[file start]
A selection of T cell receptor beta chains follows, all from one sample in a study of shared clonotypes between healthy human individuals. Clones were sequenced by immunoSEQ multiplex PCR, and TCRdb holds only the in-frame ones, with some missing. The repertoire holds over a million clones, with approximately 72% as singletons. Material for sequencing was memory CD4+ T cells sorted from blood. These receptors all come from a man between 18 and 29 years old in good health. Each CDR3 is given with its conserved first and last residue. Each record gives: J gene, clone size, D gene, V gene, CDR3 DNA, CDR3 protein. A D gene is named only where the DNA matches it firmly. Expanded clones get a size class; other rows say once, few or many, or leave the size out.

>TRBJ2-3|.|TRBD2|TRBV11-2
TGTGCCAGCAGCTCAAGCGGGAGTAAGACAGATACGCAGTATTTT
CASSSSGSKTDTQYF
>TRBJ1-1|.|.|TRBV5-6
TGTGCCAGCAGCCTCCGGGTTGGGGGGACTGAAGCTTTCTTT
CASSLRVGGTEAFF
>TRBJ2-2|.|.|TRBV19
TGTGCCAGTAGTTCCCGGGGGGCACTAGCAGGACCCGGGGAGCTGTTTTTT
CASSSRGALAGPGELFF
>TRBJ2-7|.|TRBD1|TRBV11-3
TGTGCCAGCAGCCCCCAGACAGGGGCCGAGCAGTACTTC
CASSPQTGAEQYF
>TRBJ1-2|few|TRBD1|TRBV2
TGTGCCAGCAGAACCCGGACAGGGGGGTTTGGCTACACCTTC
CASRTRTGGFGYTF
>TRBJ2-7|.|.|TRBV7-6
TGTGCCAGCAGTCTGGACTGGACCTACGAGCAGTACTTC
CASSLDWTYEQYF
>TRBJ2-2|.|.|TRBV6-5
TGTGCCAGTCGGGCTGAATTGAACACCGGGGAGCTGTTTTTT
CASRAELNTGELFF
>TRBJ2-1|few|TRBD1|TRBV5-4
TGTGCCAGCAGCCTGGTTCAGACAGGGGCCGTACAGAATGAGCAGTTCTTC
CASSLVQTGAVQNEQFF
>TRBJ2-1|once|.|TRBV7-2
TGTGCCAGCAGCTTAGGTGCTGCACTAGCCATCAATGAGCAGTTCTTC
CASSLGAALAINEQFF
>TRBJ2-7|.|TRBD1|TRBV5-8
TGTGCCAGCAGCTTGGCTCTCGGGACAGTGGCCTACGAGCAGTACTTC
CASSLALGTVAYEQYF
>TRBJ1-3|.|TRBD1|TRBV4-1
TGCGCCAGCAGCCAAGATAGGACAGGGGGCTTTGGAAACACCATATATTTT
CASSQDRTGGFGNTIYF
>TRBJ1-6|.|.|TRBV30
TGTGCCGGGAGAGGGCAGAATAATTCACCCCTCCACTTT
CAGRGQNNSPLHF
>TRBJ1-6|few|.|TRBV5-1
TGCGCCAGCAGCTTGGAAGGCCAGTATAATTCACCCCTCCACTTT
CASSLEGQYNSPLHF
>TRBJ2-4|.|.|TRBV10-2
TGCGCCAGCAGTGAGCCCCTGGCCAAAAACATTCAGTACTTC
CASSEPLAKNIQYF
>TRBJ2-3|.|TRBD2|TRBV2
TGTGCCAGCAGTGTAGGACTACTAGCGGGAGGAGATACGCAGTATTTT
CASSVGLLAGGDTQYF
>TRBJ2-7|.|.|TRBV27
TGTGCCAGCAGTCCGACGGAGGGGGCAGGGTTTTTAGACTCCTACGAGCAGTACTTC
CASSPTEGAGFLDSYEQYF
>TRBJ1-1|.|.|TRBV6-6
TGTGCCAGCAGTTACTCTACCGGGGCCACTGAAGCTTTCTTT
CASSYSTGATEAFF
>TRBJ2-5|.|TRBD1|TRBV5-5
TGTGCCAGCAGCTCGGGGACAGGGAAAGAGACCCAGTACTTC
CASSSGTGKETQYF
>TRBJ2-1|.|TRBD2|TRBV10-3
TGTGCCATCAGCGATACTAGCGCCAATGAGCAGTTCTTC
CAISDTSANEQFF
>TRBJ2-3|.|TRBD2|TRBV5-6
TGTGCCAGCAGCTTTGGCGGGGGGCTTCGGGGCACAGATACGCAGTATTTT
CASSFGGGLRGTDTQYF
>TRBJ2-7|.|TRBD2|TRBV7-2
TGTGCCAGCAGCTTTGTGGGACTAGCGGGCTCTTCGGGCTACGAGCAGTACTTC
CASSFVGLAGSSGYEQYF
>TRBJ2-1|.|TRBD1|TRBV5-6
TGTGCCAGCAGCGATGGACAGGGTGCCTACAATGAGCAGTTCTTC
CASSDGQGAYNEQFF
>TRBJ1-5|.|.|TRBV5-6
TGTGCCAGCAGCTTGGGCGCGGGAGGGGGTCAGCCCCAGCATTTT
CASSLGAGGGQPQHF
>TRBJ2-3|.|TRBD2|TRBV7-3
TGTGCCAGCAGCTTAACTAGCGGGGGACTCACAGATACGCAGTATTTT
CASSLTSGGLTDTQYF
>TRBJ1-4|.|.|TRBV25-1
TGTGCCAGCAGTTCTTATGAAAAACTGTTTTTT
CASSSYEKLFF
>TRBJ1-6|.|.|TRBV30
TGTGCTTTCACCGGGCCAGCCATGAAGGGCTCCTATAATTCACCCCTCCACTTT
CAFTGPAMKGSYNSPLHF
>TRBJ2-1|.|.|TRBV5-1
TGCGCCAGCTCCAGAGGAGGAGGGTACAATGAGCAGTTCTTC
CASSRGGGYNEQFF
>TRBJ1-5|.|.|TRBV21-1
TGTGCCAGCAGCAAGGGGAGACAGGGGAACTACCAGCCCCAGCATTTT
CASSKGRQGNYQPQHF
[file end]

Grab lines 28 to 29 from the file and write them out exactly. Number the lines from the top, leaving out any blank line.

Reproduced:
CASSLGAALAINEQFF
>TRBJ2-7|.|TRBD1|TRBV5-8